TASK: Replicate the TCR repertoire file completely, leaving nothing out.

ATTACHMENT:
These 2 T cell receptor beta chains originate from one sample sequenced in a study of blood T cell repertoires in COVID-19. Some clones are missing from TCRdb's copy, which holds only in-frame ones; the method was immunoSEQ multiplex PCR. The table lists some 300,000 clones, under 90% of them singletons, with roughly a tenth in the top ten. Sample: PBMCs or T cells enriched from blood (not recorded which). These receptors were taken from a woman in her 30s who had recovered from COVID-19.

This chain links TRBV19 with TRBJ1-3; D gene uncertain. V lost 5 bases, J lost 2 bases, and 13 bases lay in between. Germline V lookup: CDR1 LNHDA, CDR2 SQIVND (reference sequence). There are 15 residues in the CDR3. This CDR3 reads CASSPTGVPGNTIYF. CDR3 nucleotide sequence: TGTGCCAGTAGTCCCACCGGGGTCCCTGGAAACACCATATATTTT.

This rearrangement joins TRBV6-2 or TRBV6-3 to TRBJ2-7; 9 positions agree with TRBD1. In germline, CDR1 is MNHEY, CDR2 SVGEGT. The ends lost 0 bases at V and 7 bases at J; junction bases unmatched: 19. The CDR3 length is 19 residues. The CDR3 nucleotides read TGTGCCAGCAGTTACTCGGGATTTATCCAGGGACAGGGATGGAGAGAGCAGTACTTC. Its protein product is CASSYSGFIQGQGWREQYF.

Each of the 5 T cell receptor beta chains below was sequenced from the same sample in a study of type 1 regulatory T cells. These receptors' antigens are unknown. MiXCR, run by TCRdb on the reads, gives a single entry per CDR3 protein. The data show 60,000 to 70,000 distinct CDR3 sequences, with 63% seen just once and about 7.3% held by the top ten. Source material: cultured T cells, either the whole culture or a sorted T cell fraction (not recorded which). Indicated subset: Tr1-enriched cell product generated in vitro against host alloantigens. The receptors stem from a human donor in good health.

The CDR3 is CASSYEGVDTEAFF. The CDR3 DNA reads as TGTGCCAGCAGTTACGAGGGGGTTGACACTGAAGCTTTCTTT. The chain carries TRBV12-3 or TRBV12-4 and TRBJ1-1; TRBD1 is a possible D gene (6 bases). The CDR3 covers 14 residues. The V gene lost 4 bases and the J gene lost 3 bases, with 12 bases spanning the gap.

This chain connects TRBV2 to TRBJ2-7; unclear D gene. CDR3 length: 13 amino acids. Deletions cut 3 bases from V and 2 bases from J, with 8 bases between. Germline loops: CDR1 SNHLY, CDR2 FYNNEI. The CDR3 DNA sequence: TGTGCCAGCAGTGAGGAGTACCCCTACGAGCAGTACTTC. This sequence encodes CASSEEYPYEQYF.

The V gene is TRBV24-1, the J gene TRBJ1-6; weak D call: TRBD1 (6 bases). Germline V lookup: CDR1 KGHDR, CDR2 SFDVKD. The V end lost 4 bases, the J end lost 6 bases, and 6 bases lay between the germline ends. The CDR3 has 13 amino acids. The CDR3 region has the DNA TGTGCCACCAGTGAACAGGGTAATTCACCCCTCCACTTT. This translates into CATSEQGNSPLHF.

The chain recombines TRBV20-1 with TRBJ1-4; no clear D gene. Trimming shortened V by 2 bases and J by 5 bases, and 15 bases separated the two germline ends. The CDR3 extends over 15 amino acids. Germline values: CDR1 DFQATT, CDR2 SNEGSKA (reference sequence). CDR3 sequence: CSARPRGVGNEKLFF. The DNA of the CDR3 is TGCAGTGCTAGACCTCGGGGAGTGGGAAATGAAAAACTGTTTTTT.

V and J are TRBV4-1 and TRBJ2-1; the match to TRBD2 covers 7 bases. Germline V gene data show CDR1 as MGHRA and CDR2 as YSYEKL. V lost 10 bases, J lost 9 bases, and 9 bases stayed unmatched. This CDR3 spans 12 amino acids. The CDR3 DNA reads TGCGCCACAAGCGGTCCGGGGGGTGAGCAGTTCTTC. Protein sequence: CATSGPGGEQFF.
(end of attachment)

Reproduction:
These 2 T cell receptor beta chains originate from one sample sequenced in a study of blood T cell repertoires in COVID-19. Some clones are missing from TCRdb's copy, which holds only in-frame ones; the method was immunoSEQ multiplex PCR. The table lists some 300,000 clones, under 90% of them singletons, with roughly a tenth in the top ten. Sample: PBMCs or T cells enriched from blood (not recorded which). These receptors were taken from a woman in her 30s who had recovered from COVID-19.

This chain links TRBV19 with TRBJ1-3; D gene uncertain. V lost 5 bases, J lost 2 bases, and 13 bases lay in between. Germline V lookup: CDR1 LNHDA, CDR2 SQIVND (reference sequence). There are 15 residues in the CDR3. This CDR3 reads CASSPTGVPGNTIYF. CDR3 nucleotide sequence: TGTGCCAGTAGTCCCACCGGGGTCCCTGGAAACACCATATATTTT.

This rearrangement joins TRBV6-2 or TRBV6-3 to TRBJ2-7; 9 positions agree with TRBD1. In germline, CDR1 is MNHEY, CDR2 SVGEGT. The ends lost 0 bases at V and 7 bases at J; junction bases unmatched: 19. The CDR3 length is 19 residues. The CDR3 nucleotides read TGTGCCAGCAGTTACTCGGGATTTATCCAGGGACAGGGATGGAGAGAGCAGTACTTC. Its protein product is CASSYSGFIQGQGWREQYF.

Each of the 5 T cell receptor beta chains below was sequenced from the same sample in a study of type 1 regulatory T cells. These receptors' antigens are unknown. MiXCR, run by TCRdb on the reads, gives a single entry per CDR3 protein. The data show 60,000 to 70,000 distinct CDR3 sequences, with 63% seen just once and about 7.3% held by the top ten. Source material: cultured T cells, either the whole culture or a sorted T cell fraction (not recorded which). Indicated subset: Tr1-enriched cell product generated in vitro against host alloantigens. The receptors stem from a human donor in good health.

The CDR3 is CASSYEGVDTEAFF. The CDR3 DNA reads as TGTGCCAGCAGTTACGAGGGGGTTGACACTGAAGCTTTCTTT. The chain carries TRBV12-3 or TRBV12-4 and TRBJ1-1; TRBD1 is a possible D gene (6 bases). The CDR3 covers 14 residues. The V gene lost 4 bases and the J gene lost 3 bases, with 12 bases spanning the gap.

This chain connects TRBV2 to TRBJ2-7; unclear D gene. CDR3 length: 13 amino acids. Deletions cut 3 bases from V and 2 bases from J, with 8 bases between. Germline loops: CDR1 SNHLY, CDR2 FYNNEI. The CDR3 DNA sequence: TGTGCCAGCAGTGAGGAGTACCCCTACGAGCAGTACTTC. This sequence encodes CASSEEYPYEQYF.

The V gene is TRBV24-1, the J gene TRBJ1-6; weak D call: TRBD1 (6 bases). Germline V lookup: CDR1 KGHDR, CDR2 SFDVKD. The V end lost 4 bases, the J end lost 6 bases, and 6 bases lay between the germline ends. The CDR3 has 13 amino acids. The CDR3 region has the DNA TGTGCCACCAGTGAACAGGGTAATTCACCCCTCCACTTT. This translates into CATSEQGNSPLHF.

The chain recombines TRBV20-1 with TRBJ1-4; no clear D gene. Trimming shortened V by 2 bases and J by 5 bases, and 15 bases separated the two germline ends. The CDR3 extends over 15 amino acids. Germline values: CDR1 DFQATT, CDR2 SNEGSKA (reference sequence). CDR3 sequence: CSARPRGVGNEKLFF. The DNA of the CDR3 is TGCAGTGCTAGACCTCGGGGAGTGGGAAATGAAAAACTGTTTTTT.

V and J are TRBV4-1 and TRBJ2-1; the match to TRBD2 covers 7 bases. Germline V gene data show CDR1 as MGHRA and CDR2 as YSYEKL. V lost 10 bases, J lost 9 bases, and 9 bases stayed unmatched. This CDR3 spans 12 amino acids. The CDR3 DNA reads TGCGCCACAAGCGGTCCGGGGGGTGAGCAGTTCTTC. Protein sequence: CATSGPGGEQFF.